DCX/CRM: Avoiding Failure (2)

In the first part of this series, I pointed out that IT centered programmes that involve the term “transformation” tend to be complex and tend towards failure – failure to deliver the desired outcomes to time, to budget, to end-user expectations.  And, I dealt with that which I consider as one of the most important sources of failure – inserting business analysts between those who will be using the technology and those configuring/building that technology.

Integration: The Formidable Challenge of Getting Systems to Work Together as an Ecosystem in a Transformation Programme

Today, I wish to consider, the most troublesome cause of failure: transformation programmes necessarily cover multiple functions, lots of business process, many end users from across the business, and these necessarily require many discrete IT applications (from different vendors) that must talk to one another fluently.  Fluently! Nothing less is acceptable to the end users – whether customers of the business or those in marketing-sales-service who are charged with facilitating the interactions/transactions with these customers

How big of a challenge is this?  Let’s consider this in terms that all of us, especially those not familiar with technology will understand. Imagine a board of directors meeting – there are seven people there, each speaks a different language, and none speaks/understands the languages spoken by the others.  How are these seven directors going to communicate with another and thus work as one to generate that which is expected from a board of directors?

The same is the case for IT systems!  There is a multiplicity of systems none of which ‘talk’ to one another yet they must ‘talk’ (integrate) to one another such that ‘conversation’ (data) flows easily/quickly across these systems.  How to arrive at this – an integrated solution where all the systems ‘talk’ to one another?  How one approaches this challenge determines whether one avoids failure or not.

Here’s One Way to Approach The Integration Challenge

1-Get a bunch of folks together whose title usually includes ‘architect’ as in “solution architect” or “enterprise architect” and get them to agree upon a design and publish a document to the rest of the players – those responsible for configuring/building the individual systems, and those responsible for connecting these systems with one another;  and then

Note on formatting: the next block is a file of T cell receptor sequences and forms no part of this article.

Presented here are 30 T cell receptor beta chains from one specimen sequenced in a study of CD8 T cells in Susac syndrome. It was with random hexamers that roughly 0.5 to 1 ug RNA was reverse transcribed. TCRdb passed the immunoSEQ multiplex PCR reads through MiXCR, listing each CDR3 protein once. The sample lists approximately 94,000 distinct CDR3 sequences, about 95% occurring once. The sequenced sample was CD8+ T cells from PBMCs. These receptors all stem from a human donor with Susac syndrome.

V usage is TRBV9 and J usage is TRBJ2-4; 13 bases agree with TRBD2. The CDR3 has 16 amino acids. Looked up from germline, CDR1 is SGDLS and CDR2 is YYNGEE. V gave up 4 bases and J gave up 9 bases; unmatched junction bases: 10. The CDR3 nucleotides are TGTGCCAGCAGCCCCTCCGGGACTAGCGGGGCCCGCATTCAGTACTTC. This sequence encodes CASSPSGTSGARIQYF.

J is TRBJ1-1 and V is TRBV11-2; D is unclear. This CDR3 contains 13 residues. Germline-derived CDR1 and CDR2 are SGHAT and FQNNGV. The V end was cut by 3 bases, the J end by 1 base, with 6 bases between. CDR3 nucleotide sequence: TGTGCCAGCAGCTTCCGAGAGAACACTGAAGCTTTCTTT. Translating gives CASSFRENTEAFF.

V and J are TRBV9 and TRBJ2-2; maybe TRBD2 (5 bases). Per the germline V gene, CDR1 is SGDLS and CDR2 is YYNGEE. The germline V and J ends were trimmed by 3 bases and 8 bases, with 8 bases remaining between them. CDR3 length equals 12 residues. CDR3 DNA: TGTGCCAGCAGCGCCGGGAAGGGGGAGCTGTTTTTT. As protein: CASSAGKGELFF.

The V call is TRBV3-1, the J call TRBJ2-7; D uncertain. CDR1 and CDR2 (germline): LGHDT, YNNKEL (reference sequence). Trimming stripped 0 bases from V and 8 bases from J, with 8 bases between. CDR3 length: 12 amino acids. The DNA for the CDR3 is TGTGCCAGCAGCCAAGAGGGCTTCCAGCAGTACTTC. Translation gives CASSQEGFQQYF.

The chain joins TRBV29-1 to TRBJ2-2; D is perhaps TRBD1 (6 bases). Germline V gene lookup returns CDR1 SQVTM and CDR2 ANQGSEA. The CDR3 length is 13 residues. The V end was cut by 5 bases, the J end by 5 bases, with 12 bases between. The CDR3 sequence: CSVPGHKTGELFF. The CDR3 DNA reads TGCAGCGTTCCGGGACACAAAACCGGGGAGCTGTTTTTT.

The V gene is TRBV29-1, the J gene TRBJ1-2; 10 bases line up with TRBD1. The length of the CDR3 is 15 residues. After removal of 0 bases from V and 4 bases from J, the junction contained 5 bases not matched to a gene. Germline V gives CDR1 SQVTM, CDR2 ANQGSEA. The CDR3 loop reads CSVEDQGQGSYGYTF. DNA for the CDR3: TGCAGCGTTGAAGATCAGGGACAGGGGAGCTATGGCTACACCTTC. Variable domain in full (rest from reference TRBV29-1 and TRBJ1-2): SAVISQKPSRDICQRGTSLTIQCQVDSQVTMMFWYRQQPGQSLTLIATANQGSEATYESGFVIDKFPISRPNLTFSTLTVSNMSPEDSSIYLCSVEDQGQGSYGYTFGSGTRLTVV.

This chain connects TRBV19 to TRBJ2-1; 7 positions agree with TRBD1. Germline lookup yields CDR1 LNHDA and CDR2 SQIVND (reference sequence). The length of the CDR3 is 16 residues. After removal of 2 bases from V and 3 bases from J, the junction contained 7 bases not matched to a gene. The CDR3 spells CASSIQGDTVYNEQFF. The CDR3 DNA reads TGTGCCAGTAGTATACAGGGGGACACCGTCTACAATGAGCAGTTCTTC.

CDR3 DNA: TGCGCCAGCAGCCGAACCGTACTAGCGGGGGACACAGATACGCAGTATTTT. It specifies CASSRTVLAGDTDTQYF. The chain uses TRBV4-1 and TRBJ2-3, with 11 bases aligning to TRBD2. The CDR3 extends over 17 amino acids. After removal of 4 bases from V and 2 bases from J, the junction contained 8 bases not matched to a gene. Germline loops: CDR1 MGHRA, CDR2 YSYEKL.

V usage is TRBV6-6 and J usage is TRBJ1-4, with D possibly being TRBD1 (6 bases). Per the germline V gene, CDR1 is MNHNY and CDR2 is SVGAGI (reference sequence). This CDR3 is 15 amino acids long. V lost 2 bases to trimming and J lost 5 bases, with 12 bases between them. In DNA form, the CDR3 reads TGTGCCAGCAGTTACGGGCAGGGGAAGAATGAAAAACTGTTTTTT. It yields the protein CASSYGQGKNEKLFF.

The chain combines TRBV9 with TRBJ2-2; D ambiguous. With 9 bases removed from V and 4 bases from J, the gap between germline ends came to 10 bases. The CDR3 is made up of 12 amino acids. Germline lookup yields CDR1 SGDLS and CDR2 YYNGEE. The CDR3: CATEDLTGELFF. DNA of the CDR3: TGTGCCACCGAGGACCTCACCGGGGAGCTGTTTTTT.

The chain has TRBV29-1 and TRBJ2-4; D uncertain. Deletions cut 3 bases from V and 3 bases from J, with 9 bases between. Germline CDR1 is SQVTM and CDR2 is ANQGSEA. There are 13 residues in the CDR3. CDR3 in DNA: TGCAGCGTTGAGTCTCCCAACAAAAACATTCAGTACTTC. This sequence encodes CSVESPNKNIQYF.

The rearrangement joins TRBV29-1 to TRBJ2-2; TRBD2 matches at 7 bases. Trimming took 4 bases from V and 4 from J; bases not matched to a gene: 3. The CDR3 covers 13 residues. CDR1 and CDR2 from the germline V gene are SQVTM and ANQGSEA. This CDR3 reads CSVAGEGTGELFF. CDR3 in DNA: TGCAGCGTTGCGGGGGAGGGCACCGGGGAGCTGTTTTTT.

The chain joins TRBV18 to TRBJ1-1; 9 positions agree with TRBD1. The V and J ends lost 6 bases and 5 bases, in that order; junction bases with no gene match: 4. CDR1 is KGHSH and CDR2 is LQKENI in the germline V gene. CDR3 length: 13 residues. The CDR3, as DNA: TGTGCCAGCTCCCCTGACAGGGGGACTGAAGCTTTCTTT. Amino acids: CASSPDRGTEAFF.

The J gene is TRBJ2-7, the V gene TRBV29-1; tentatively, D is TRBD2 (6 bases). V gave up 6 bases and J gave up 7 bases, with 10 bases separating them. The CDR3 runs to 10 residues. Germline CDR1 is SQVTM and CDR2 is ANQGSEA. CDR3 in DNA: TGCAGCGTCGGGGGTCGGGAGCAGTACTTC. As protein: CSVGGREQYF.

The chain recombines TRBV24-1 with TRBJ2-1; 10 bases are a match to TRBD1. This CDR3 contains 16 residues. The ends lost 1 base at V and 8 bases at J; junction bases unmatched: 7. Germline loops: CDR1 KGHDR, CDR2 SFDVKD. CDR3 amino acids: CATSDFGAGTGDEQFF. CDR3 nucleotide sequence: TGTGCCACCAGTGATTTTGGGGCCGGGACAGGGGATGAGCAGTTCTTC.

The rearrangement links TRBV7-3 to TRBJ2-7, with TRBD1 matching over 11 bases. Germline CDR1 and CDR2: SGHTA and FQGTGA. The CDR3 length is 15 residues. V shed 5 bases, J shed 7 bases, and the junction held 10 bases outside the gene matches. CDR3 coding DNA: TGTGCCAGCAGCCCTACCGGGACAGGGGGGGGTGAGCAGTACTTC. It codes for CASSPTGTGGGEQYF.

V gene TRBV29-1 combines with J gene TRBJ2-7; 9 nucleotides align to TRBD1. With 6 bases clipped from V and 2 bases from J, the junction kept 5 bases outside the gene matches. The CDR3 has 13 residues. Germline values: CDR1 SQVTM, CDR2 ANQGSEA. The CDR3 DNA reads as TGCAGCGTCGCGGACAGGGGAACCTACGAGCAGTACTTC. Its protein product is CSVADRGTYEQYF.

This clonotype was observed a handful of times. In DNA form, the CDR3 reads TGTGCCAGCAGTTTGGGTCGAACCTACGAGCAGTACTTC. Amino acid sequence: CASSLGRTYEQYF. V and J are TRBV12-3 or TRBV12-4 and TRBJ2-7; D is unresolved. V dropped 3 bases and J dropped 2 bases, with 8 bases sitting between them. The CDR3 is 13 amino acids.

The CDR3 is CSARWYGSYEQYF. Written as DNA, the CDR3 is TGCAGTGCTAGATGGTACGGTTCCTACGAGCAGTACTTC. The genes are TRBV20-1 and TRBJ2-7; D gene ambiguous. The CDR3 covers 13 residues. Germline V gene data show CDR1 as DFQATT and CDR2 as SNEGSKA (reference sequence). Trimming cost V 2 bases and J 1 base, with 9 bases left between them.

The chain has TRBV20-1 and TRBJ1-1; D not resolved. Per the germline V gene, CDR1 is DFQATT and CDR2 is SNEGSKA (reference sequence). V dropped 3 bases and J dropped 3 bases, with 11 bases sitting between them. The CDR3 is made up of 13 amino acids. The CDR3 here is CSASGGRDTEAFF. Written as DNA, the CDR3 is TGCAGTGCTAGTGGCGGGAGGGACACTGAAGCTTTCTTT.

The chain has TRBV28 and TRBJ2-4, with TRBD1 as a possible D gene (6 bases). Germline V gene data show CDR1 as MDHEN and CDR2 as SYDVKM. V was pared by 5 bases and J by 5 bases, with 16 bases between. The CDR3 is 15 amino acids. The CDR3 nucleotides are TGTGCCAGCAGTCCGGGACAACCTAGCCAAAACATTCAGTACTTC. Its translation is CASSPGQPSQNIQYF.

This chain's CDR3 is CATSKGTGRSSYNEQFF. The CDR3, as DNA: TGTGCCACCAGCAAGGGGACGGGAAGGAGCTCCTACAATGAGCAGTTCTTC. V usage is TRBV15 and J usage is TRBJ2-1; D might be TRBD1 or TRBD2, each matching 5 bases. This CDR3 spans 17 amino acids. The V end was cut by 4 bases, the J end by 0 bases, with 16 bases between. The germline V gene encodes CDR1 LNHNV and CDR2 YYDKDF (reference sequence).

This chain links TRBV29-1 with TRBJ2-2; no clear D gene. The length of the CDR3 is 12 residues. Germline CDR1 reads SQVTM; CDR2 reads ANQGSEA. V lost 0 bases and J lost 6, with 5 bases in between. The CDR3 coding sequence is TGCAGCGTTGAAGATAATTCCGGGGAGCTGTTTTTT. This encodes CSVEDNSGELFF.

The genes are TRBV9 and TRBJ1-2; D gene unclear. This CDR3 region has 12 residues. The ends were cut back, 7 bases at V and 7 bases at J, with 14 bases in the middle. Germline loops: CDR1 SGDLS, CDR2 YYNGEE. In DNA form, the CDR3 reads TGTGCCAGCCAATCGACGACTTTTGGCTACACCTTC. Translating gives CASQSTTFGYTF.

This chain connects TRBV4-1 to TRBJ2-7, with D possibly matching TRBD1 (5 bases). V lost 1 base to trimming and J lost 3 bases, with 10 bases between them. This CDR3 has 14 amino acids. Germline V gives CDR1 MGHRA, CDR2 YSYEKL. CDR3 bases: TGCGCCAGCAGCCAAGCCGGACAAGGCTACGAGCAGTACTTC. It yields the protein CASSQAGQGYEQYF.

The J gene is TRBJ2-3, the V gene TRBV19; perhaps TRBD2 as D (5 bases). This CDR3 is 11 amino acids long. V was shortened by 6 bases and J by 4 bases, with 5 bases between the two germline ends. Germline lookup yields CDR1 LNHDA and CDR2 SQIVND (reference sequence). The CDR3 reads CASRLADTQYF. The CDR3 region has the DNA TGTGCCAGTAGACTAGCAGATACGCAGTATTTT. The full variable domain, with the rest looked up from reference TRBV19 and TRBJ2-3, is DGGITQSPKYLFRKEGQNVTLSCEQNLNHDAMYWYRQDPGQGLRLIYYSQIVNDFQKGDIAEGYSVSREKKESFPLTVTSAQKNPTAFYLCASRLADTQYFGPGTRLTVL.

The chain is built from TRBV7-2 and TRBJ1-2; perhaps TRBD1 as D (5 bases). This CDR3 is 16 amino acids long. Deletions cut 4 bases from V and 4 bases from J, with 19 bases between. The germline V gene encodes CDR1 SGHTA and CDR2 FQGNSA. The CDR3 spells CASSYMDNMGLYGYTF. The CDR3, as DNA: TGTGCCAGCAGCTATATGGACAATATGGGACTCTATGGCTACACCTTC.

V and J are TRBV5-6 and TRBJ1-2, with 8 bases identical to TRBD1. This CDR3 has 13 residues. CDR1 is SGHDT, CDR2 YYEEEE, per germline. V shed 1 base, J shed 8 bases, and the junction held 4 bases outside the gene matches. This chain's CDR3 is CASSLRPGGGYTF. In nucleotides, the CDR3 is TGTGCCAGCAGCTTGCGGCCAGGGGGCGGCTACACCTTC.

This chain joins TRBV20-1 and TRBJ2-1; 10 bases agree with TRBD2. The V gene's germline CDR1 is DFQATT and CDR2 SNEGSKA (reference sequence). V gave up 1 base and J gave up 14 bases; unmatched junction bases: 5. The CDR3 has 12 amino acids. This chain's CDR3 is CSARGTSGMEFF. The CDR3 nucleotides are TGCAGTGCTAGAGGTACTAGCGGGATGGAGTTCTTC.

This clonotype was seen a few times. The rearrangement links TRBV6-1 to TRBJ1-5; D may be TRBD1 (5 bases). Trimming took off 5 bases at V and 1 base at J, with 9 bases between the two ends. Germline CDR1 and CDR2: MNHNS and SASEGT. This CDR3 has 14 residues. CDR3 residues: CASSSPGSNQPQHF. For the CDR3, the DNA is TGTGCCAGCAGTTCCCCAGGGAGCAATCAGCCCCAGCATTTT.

2-Walk away sayings something like “Now, you vendors get together amongst yourselves as and when you see fit and figure out the specifications for the interfaces/integrations” thus neither facilitating nor overseeing this vital matter of working out how the interfaces/integrations are going to work (protocols, data that will flow across systems, direction of travel of this data, the mappings between one system and another, error handling…) and dealing with unexpected complications that always arise.

What Happens When You Take This Approach? 

If you take this approach then I guarantee (as I have seen it with my own eyes) that you are guaranteeing failure. What does failure look like?

1-Many errors are picked up in the Systems Integration Testing phase, and/or the User Acceptance Testing phase. Considerable rework is required from multiple ‘vendors’.  This takes time and effort resulting in Go-Live pushed out further and further, and increasing costs.

2-The ‘vendors’ dodge responsibility and point at others. The client team, including those with ‘architect’ in their title, scapegoat ‘vendors’ instead of taking responsibility for their failure to own/orchestrate/oversee the business of integration – often the most complex piece when you look at transformation in technology terms.

3-End users involved in the User Acceptance Testing rightly become concerned about that quality of the solution. This concern tends to be shared in the wider Business community thus making the challenge of ‘winning heart & minds’ that much greater as few of us have the time or the inclination to give up the familiar and learn the unfamiliar.